Brian Leiter's Law School Reports

Brian Leiter
University of Chicago Law School

A Member of the Law Professor Blogs Network

Thursday, December 31, 2009

What were the most important contributions to legal scholarship since 2000?

As the decade ends, it might be fun and perhaps even interesting to identify some of the most important articles and books in legal scholarship since 2000.  Nominations must be submitted with your full name and a valid e-mail address.  A few words of explanation for why the work is significant are also required, and will make the nominations of more value to others.  Submit your comment only once, it may take awhile to appear.

http://leiterlawschool.typepad.com/leiter/2009/12/what-were-the-most-important-contributions-to-legal-scholarship-since-2000.html

Of Academic Interest | Permalink

TrackBack URL for this entry:

http://www.typepad.com/services/trackback/6a00d8341c659b53ef01287694cb1c970c

Listed below are links to weblogs that reference What were the most important contributions to legal scholarship since 2000?:

Comments

A sleeper, I suppose, but I think the revision of Schlesinger's Comparative Law by Ugo Mattei et al. has the potential for a major long-term impact. Comparative law has been an inexplicably sleepy field in the US, largely limited to a few rather tame comparisons between civil and common law with an aging methodology and relatively little time for non-European legal systems. Not any more.

Posted by: mike livingston | Dec 31, 2009 12:45:59 PM

Jones, Owen D. & Goldsmith, Timothy, Law and Behavioral Biology, 105 Columbia L. Rev. 405 (2005). This article does an excellent job of summarizing the emerging field of law & behavioral biology.
Scott Fruehwald

[BL comment: Since I think the piece Professor Fruehwald recommends contains a good deal of misrepresentation and confusions, I would recommend reading it in conjunction with:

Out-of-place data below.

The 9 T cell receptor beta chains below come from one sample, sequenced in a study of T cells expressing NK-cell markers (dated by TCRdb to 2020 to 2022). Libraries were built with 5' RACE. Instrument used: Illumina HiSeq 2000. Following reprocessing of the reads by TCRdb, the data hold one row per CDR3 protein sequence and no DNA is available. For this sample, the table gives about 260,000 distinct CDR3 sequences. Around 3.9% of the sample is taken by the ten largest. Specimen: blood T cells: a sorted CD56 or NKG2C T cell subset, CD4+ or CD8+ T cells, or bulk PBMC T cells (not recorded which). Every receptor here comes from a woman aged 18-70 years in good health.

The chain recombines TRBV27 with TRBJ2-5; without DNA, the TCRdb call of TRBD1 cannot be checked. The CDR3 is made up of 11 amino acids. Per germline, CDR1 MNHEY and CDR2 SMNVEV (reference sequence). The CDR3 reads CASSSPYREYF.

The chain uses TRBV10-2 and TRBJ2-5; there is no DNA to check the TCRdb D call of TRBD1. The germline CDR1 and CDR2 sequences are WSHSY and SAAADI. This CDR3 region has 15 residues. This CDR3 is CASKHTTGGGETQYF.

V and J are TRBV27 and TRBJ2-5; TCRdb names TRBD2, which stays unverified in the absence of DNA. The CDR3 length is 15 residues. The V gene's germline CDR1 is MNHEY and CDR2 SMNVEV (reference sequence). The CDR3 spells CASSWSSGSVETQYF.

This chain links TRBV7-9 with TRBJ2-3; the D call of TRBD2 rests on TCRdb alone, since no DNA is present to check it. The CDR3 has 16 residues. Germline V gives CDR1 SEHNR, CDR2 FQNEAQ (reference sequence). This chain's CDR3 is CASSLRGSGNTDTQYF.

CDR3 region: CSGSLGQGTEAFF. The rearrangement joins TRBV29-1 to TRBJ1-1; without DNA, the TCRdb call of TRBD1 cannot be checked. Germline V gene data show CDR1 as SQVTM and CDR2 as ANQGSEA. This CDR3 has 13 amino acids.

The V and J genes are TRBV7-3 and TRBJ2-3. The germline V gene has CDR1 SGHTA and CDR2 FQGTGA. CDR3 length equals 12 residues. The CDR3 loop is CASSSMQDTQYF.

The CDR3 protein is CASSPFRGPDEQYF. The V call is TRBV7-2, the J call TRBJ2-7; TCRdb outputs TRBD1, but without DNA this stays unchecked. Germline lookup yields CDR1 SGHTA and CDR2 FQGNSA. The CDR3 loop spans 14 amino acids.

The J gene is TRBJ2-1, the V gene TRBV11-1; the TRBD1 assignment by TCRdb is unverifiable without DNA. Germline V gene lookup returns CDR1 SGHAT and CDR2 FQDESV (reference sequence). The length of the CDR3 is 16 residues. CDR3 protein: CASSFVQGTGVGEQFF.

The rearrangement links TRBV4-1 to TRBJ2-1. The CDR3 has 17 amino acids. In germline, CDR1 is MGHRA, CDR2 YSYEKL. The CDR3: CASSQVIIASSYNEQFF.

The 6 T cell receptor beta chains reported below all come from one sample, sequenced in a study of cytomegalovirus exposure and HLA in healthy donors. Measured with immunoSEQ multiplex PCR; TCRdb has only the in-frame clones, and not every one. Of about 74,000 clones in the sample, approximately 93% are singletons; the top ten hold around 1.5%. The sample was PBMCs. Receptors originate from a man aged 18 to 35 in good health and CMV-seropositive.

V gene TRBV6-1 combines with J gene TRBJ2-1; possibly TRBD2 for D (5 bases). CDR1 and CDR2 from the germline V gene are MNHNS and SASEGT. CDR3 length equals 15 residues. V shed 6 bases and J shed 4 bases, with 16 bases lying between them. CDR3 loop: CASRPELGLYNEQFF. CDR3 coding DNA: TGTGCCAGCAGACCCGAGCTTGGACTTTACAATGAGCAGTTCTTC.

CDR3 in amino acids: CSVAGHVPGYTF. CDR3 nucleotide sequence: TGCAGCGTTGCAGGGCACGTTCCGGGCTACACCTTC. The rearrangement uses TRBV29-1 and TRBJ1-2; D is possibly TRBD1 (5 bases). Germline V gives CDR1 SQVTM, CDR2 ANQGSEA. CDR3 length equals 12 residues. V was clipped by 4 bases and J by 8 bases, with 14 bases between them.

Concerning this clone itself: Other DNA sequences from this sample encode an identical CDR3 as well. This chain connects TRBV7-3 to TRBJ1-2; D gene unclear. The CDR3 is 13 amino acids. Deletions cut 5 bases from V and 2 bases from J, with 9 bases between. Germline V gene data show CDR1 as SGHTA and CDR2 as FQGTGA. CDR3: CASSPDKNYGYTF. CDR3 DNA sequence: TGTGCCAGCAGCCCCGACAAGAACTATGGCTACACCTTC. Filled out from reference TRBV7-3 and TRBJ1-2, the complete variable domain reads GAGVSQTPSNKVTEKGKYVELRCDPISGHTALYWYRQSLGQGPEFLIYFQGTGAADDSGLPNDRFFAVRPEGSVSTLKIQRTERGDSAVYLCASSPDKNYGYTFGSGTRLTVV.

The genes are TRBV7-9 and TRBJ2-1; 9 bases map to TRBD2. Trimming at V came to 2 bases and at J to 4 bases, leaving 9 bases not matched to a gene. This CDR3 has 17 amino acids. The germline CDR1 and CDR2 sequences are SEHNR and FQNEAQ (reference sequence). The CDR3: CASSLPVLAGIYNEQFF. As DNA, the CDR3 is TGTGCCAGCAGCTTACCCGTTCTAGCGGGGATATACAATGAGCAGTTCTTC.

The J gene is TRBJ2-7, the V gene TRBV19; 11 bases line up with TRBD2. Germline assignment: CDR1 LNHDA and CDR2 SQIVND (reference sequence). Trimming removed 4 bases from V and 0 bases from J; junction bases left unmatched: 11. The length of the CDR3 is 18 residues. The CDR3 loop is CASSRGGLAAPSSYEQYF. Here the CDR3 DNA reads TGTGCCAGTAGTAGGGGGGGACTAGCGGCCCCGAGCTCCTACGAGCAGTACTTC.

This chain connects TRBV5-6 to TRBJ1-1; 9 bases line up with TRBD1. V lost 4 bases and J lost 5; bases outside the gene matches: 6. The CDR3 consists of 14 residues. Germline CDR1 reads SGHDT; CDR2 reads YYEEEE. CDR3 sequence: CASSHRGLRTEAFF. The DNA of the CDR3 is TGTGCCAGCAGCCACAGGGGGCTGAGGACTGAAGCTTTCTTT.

http://www.springerlink.com/content/9346hq6788710x50/ ]

Posted by: Scott Fruehwald | Dec 31, 2009 4:09:33 PM

I'll propose two books that I think are profoundly important for our understanding of American constitutionalism: Robert Dahl, How Democratic is the American Constitution (2001) and Sanford Levinson, Our Undemocratic Constitution (2006). Constitutional theory has obsessively focused on the Supreme Court. These two books are excellent correctives to that problem. Our political system is obviously beset with a number of ills. As scholars, we should be shining a light on how many of these ills have origins in our institutions. These two books will help us begin a badly needed conversation.

Posted by: Miguel Schor | Jan 1, 2010 7:29:26 AM

Akhil Reed Amar, America's Constitution: A Biography (2005). Along with The Federalist Papers, this book would be on any short list of the most important works ever on the U.S. Constitution. Amar is at the top of his game here as legal scholar, political scientist, and historian. Of special significance is that the book appeals both to specialists in constitutional law and to general readers--a rare accomplishment.

Posted by: Jason Mazzone | Jan 1, 2010 3:50:26 PM

Constructing Civil Liberties by Ken Kersch, which has not received the attention its due, should be on the list. You can find a detailed explanation of why the book is important here:
http://volokh.com/posts/1129561826.shtml

Posted by: David Bernstein | Jan 4, 2010 2:36:20 PM

Bruce Ackerman:- Before the Next Attack: Preserving Civil Liberties in an Age of Terrorism: Emergency Powers in an Age of Terrorism 2006

Aharon Barak- The Judge in a Democracy 2008

Posted by: Jamie Fletcher | Jan 5, 2010 7:36:20 PM

Post a comment